In July 2017 President Donald Trump formed a Presidential Advisory Council on Infrastructure that was to be composed of private sector appointees. They were to make recommendations on a wide range of infrastructure issues and help with the details of President Trump’s $1 trillion infrastructure investment plan, which is expected to feature the use of Public Private Partnerships with the private sector. That council was disbanded last week before it was even formed along with two other CEO Councils, following the controversy over the president’s remarks about horrific events in Charlottesville.
Now the question is what will become of the $1 trillion infrastructure initiative, which is perhaps the only major proposal by the administration that has bipartisan approval.
William Eliopoulos, who is based in the Northern California office of Rutan & Tucker and who has worked on some significant infrastructure projects in the state as well as in other regions across the US told Globe St. one of the challenges is that the infrastructure initiative is tied to the tax bill, which either has to be passed first or concurrently with an infrastructure spending bill, at least at the magnitude that Trump has discussed.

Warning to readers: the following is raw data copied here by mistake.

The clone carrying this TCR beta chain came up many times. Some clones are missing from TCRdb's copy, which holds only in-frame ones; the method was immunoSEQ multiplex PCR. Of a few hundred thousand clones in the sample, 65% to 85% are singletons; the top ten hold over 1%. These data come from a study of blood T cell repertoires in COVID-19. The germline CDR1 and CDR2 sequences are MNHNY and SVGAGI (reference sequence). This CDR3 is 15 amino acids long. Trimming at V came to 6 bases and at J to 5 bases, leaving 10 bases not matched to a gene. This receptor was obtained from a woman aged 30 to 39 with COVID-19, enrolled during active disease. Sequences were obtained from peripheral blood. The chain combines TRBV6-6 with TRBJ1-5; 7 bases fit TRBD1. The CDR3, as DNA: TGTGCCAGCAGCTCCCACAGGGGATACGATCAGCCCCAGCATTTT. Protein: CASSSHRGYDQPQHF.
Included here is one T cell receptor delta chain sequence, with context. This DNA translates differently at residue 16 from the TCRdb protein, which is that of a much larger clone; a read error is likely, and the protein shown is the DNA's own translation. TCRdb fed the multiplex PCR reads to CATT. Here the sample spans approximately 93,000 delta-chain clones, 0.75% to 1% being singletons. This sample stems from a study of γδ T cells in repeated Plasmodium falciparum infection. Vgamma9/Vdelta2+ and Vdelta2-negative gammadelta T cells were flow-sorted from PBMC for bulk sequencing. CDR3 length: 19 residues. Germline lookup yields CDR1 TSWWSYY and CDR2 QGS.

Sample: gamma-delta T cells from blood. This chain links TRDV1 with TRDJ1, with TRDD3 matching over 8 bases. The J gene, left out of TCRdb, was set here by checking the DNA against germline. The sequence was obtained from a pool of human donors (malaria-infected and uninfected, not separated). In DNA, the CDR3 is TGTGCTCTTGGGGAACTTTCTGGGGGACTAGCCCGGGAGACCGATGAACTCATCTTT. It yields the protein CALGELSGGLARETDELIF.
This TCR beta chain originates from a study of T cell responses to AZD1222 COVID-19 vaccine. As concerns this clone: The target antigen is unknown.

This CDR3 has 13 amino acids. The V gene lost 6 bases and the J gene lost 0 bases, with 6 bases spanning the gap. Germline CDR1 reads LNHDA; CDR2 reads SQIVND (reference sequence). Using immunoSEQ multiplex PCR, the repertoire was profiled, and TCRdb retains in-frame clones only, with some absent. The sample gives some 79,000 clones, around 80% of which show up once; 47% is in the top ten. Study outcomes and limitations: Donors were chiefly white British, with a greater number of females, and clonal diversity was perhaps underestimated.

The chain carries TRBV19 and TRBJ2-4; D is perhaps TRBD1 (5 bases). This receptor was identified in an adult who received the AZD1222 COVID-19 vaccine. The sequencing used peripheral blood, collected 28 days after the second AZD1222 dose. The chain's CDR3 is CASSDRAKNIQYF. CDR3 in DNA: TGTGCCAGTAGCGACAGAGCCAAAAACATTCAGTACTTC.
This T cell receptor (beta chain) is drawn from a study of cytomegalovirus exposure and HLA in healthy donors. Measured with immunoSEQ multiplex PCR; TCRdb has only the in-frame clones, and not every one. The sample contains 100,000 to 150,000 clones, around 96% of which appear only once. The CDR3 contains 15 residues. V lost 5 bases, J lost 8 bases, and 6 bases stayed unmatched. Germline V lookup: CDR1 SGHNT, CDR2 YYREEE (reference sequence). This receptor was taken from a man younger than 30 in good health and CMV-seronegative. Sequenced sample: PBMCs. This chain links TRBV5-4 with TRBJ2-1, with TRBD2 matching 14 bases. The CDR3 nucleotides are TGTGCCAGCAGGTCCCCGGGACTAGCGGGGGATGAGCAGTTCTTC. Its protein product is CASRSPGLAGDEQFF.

“Given that Congress was unable to pass healthcare legislation recently, it is very unclear whether it can pass a major tax bill when it reconvenes in the fall,” he tells GlobeSt.com. “Thus, it appears unlikely that we will see significant infrastructure spending/funding legislation passed in 2017 in connection with the President’s $1 trillion infrastructure plan.”
But politics is not always so cut-and-dried; emotions have been running high since Trump’s election and the Republicans are acutely aware that they need to prove that they can govern.
“Infrastructure is one of Trump’s few agenda items that enjoys bipartisan support so it remains possible the GOP will pursue infrastructure precisely as a way to avoid” being seen as a failure, says Eliopoulos.
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